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The Hired Man but not as we know him

PUBLISHED: 15:49 12 March 2008 | UPDATED: 17:21 16 August 2010

DRAMATIC: Stuart Ward as Isaac and Claire Sundin as Emily in The Hired Man at Greenwich Theatre.

DRAMATIC: Stuart Ward as Isaac and Claire Sundin as Emily in The Hired Man at Greenwich Theatre.

IT is quite possible that there are two versions of The Hired Man doing the rounds and I just saw the wrong one, writes Mark Campbell.

IT is quite possible that there are two versions of The Hired Man doing the rounds and I just saw the wrong one, writes Mark Campbell.

Surely last week's production at the Greenwich Theatre can't have been the same one that reviewers have praised as 'awesome', 'marvellous' and 'searing', with 'the greatest score of any English musical of the past 25 years'?

Some of the comments may have referred to the original 1984 West End production of this Howard Goodall musical (based on Melvyn Bragg's novel), which was, by all accounts, a very dramatic piece of musical theatre. But certainly it would be hard to apply those same triumphant adjectives to this eight-strong touring production, with its solitary piano accompaniment.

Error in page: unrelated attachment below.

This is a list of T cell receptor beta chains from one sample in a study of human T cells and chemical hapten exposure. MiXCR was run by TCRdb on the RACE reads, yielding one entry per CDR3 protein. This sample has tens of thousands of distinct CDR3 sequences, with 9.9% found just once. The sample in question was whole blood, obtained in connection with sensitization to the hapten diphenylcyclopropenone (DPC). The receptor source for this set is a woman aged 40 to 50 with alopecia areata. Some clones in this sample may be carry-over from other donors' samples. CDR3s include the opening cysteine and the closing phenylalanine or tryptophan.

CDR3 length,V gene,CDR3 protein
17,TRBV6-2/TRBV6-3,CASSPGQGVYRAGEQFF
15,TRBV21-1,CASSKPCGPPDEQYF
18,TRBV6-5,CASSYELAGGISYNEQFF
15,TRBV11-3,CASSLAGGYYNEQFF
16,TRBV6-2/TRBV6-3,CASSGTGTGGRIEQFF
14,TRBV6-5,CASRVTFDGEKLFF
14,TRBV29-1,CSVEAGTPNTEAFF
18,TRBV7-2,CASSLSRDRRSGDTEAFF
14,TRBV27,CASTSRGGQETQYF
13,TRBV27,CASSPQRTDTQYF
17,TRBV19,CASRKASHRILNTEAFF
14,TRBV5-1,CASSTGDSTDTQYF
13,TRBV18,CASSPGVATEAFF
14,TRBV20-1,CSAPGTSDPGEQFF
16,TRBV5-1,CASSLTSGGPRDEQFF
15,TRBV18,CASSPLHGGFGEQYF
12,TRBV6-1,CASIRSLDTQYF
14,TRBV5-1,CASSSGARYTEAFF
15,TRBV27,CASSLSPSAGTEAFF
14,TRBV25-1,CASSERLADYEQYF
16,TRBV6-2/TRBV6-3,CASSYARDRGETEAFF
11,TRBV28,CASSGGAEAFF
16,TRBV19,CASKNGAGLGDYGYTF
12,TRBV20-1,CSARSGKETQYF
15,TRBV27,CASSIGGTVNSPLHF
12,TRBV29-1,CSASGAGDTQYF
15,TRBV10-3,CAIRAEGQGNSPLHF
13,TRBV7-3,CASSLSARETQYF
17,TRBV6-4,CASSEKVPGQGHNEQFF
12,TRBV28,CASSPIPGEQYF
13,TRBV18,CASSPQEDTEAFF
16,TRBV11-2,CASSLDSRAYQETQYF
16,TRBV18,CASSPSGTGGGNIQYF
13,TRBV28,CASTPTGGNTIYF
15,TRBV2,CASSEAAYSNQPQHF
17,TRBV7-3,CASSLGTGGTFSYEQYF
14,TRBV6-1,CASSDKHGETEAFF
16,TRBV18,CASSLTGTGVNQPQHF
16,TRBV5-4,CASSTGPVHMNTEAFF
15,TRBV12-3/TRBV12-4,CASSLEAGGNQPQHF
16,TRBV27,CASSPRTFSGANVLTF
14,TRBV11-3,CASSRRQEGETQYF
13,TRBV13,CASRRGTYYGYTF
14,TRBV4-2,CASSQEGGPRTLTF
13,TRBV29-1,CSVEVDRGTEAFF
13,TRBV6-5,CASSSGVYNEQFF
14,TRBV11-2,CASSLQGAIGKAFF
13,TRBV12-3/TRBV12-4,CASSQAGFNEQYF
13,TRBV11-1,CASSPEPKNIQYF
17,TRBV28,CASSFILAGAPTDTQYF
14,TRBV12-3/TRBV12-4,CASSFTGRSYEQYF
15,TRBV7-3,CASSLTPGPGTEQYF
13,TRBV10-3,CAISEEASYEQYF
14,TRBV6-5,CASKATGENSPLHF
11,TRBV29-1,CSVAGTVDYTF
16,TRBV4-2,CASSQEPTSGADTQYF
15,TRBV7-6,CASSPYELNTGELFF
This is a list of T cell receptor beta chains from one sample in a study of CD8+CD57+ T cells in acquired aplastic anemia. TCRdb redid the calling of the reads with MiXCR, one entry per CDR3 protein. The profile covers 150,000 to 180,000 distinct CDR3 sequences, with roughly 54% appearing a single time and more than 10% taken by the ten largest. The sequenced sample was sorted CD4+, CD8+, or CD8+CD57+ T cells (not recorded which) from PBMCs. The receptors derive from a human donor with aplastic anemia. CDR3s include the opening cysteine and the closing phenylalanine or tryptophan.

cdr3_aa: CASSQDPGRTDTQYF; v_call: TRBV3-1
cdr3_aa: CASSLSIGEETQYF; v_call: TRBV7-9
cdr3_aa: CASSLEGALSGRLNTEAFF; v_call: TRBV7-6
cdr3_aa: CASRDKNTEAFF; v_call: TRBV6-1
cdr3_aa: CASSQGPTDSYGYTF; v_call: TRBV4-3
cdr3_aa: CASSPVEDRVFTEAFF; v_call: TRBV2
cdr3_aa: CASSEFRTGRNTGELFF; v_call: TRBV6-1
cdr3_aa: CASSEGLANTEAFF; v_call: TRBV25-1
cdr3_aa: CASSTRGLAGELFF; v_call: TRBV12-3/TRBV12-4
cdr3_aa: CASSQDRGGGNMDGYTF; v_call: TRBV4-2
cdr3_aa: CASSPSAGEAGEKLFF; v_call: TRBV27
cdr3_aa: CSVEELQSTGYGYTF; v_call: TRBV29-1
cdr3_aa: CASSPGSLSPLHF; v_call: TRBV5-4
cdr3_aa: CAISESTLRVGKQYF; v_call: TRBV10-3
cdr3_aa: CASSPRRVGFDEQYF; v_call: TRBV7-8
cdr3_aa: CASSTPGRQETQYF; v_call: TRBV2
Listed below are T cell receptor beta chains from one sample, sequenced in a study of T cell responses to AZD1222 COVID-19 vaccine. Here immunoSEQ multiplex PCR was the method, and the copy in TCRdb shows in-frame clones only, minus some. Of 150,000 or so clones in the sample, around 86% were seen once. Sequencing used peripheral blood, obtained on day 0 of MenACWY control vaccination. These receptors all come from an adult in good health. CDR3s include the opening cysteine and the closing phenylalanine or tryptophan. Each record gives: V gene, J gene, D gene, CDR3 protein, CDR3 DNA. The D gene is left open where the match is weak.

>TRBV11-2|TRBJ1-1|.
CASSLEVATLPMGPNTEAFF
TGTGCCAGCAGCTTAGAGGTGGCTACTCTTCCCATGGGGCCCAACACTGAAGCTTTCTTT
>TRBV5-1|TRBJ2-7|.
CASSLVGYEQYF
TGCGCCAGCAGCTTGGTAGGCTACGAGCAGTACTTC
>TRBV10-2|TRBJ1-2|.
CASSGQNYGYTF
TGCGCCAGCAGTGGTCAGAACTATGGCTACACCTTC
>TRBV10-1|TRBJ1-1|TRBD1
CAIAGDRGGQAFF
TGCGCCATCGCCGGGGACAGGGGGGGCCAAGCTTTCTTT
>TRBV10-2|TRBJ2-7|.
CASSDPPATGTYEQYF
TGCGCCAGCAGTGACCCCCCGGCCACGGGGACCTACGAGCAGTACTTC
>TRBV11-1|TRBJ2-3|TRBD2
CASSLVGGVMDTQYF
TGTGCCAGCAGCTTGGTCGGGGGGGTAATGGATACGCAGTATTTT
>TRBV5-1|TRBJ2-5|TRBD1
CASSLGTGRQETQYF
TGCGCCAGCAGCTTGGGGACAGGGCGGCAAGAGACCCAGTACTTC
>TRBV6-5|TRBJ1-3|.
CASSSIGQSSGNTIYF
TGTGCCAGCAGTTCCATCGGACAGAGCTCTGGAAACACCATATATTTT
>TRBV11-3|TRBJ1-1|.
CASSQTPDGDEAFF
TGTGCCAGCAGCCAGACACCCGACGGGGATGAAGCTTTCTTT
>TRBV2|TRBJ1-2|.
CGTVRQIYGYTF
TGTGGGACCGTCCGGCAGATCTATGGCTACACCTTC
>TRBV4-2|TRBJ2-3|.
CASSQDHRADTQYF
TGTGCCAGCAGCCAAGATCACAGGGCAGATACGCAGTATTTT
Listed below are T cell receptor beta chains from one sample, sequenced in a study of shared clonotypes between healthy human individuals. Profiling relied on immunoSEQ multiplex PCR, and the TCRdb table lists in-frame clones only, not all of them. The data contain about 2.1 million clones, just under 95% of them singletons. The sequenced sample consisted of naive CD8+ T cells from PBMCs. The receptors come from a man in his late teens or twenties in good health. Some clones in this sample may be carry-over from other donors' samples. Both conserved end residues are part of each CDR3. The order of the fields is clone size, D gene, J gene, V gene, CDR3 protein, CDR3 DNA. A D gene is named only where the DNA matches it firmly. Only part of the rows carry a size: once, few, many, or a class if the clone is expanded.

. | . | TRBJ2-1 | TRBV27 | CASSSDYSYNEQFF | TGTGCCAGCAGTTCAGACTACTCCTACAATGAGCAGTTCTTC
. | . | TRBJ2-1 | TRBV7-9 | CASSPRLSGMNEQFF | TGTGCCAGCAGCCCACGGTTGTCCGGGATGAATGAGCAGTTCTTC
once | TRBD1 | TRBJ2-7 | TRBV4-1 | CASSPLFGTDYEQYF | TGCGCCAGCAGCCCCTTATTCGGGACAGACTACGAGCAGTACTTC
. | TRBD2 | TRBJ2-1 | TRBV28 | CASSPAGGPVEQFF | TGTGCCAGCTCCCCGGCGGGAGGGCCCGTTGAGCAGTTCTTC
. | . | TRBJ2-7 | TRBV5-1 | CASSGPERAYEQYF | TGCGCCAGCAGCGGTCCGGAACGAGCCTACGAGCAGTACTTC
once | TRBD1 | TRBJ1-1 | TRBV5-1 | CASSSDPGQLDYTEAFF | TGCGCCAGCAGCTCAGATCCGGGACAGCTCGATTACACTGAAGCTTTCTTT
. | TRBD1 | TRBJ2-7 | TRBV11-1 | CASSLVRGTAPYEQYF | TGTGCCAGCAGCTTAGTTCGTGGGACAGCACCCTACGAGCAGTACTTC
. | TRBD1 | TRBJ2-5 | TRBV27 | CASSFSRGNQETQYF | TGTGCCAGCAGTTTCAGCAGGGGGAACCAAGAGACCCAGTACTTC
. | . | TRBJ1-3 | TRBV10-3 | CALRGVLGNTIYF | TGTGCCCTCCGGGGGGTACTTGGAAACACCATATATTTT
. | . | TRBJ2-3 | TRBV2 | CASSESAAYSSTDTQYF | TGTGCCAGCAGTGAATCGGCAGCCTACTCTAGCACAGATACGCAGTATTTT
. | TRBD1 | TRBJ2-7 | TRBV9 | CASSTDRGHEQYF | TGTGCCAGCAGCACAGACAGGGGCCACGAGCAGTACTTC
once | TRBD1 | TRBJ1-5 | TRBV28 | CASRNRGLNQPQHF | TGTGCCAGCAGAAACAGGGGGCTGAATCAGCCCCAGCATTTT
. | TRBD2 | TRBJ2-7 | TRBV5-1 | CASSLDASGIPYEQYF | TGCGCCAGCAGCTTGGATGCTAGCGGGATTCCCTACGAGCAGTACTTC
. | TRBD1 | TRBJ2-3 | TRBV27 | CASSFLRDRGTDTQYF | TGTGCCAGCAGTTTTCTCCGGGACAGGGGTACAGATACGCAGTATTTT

The story itself is sheer prose. As the blurb says, it is "the timeless, moving story of a young married couple and their struggle to carve a living from the land...interrupted by the gathering storm of war in Europe - haunting, thrilling, stirring stuff".

Well, quite.

There is, to be fair, probably an interesting story to be told here, but Goodall's dreary, soundalike tunes are not the best way to tell it.

With lyrics of appalling banality, the tinkly piano music is by turns twee and monotonous, repeating the same basic melodies and chords ad finitum.

Directed by Daniel Buckroyd, who perhaps displays a little too much reverence for the text, Juliet Shillingford's stark set comes into its own for the impressive Passchendaele sequences in Act Two.

Costumes are suitably earthy and brown, and there is some effective lighting by Mark Dymock.

The company - six men and two women - do their best with what they are given, and the moments of physical activity (a wrestling match, a dance, digging a field) are easily the most effective.

Richard Colvin's John has several opportunities to showcase his talented voice, but it is Claire Sundin as his frustrated wife Emily who is the evening's most memorable performer: 'Fade Away and Day Follows Day are hauntingly delivered.

Still, I wish I'd seen the show that all the critics were raving about.

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